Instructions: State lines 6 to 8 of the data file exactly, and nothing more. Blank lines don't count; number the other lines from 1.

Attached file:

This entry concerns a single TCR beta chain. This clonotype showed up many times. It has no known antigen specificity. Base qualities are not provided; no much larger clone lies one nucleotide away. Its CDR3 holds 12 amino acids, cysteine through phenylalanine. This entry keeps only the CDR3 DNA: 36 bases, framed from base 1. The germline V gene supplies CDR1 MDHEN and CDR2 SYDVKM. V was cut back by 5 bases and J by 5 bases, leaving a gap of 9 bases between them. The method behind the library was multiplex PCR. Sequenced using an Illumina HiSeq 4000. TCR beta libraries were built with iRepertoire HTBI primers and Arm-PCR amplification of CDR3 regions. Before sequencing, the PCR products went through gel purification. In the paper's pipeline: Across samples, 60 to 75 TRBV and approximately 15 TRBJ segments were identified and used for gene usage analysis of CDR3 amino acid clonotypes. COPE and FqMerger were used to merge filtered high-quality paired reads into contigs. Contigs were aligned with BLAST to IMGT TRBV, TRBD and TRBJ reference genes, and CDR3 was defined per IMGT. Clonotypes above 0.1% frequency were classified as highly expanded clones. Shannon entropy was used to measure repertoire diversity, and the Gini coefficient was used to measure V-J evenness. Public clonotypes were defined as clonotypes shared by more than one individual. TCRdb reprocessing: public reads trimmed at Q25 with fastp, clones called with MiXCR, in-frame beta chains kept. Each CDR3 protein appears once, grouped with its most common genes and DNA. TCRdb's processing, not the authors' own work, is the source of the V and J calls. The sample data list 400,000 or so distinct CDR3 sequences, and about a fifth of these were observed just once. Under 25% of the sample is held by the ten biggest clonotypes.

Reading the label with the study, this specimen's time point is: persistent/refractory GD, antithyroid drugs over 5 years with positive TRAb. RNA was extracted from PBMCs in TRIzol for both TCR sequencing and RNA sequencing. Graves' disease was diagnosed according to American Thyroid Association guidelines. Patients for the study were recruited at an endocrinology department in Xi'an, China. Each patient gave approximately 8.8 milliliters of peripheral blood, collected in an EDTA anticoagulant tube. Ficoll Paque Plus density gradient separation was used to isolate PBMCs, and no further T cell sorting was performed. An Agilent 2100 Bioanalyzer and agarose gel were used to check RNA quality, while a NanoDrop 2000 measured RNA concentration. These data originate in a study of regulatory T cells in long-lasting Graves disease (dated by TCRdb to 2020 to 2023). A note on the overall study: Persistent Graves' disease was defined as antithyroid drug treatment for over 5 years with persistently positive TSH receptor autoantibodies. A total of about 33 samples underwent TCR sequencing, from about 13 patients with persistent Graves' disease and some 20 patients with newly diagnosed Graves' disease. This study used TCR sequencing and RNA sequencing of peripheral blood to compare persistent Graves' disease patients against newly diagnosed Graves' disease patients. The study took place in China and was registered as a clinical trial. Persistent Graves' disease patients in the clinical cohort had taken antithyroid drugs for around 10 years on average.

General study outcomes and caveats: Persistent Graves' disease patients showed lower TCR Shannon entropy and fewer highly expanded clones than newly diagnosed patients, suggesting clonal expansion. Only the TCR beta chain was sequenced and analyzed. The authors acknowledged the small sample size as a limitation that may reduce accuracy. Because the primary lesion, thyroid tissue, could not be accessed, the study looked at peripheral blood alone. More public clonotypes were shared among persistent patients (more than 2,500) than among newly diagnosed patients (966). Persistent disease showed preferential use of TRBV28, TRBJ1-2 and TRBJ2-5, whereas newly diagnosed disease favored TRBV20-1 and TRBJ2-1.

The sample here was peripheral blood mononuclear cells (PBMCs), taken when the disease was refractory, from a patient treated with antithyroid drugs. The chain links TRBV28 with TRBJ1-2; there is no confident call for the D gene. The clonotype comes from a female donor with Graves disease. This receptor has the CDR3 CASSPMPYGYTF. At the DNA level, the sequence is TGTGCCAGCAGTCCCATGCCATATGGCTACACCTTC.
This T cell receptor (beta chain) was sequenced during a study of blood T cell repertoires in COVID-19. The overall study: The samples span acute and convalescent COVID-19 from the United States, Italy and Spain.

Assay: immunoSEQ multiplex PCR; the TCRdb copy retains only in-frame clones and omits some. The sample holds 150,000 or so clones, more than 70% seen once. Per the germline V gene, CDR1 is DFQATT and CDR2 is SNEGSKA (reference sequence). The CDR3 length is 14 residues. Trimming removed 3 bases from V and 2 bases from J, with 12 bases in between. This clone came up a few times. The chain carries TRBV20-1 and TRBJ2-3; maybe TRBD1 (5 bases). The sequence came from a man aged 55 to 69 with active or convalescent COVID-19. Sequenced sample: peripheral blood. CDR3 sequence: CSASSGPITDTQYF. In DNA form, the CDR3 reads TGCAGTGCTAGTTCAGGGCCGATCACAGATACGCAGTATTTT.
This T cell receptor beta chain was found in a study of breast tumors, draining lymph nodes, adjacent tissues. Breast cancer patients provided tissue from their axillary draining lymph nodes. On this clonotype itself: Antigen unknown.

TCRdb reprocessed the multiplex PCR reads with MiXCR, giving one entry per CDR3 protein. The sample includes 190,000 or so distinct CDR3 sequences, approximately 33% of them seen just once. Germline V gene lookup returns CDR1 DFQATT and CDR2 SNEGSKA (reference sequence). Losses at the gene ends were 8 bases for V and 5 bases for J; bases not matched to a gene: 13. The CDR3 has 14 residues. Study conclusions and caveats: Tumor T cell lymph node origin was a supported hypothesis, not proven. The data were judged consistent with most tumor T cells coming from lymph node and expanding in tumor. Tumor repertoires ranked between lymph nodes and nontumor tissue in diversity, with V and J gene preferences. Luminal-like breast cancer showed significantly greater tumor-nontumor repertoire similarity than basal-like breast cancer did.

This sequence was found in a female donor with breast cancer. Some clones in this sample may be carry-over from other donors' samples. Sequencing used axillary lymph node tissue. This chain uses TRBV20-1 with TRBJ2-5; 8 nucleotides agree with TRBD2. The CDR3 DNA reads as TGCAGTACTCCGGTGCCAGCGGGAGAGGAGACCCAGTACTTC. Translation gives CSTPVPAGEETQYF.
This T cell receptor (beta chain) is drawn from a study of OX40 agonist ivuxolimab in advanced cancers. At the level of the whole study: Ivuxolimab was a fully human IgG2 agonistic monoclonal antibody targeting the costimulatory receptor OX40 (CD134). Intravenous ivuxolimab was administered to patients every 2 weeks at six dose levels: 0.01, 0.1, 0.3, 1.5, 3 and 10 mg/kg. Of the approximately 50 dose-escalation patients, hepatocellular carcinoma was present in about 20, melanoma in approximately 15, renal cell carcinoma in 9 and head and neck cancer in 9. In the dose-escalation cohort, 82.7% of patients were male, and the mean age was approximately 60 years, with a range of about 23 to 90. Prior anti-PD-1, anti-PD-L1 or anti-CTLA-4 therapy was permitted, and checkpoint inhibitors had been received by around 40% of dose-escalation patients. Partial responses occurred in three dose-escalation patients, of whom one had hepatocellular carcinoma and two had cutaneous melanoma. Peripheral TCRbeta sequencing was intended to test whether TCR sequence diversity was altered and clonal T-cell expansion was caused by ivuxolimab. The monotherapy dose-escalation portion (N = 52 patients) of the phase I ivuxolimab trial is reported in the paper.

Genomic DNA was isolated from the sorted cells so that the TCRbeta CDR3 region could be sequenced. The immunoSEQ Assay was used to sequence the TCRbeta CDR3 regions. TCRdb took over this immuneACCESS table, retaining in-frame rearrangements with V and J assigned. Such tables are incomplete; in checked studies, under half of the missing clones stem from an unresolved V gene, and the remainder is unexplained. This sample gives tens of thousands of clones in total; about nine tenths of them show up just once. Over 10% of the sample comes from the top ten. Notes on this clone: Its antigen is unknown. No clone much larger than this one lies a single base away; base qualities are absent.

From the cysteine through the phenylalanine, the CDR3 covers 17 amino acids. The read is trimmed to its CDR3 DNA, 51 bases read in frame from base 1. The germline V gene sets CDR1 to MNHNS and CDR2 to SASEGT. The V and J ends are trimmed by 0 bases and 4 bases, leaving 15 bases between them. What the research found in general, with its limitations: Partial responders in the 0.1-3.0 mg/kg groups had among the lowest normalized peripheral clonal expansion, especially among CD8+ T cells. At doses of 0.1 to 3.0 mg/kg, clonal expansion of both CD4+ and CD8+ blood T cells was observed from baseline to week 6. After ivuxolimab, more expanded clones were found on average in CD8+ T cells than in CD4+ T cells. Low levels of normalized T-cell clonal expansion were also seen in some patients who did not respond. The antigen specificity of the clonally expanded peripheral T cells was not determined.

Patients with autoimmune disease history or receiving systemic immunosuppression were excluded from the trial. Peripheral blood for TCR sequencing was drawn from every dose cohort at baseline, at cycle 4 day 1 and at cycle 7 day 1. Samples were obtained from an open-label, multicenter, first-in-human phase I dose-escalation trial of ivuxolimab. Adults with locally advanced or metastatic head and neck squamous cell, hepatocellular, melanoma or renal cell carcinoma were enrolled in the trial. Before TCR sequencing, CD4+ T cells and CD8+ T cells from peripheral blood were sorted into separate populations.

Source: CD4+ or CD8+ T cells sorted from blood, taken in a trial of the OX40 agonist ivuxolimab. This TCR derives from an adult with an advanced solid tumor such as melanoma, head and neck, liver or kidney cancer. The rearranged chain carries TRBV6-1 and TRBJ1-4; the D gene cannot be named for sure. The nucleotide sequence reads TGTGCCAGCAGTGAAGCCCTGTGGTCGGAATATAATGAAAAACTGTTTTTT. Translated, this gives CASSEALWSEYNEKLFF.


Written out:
Assay: immunoSEQ multiplex PCR; the TCRdb copy retains only in-frame clones and omits some. The sample holds 150,000 or so clones, more than 70% seen once. Per the germline V gene, CDR1 is DFQATT and CDR2 is SNEGSKA (reference sequence). The CDR3 length is 14 residues. Trimming removed 3 bases from V and 2 bases from J, with 12 bases in between. This clone came up a few times. The chain carries TRBV20-1 and TRBJ2-3; maybe TRBD1 (5 bases). The sequence came from a man aged 55 to 69 with active or convalescent COVID-19. Sequenced sample: peripheral blood. CDR3 sequence: CSASSGPITDTQYF. In DNA form, the CDR3 reads TGCAGTGCTAGTTCAGGGCCGATCACAGATACGCAGTATTTT.
This T cell receptor beta chain was found in a study of breast tumors, draining lymph nodes, adjacent tissues. Breast cancer patients provided tissue from their axillary draining lymph nodes. On this clonotype itself: Antigen unknown.

TCRdb reprocessed the multiplex PCR reads with MiXCR, giving one entry per CDR3 protein. The sample includes 190,000 or so distinct CDR3 sequences, approximately 33% of them seen just once. Germline V gene lookup returns CDR1 DFQATT and CDR2 SNEGSKA (reference sequence). Losses at the gene ends were 8 bases for V and 5 bases for J; bases not matched to a gene: 13. The CDR3 has 14 residues. Study conclusions and caveats: Tumor T cell lymph node origin was a supported hypothesis, not proven. The data were judged consistent with most tumor T cells coming from lymph node and expanding in tumor. Tumor repertoires ranked between lymph nodes and nontumor tissue in diversity, with V and J gene preferences. Luminal-like breast cancer showed significantly greater tumor-nontumor repertoire similarity than basal-like breast cancer did.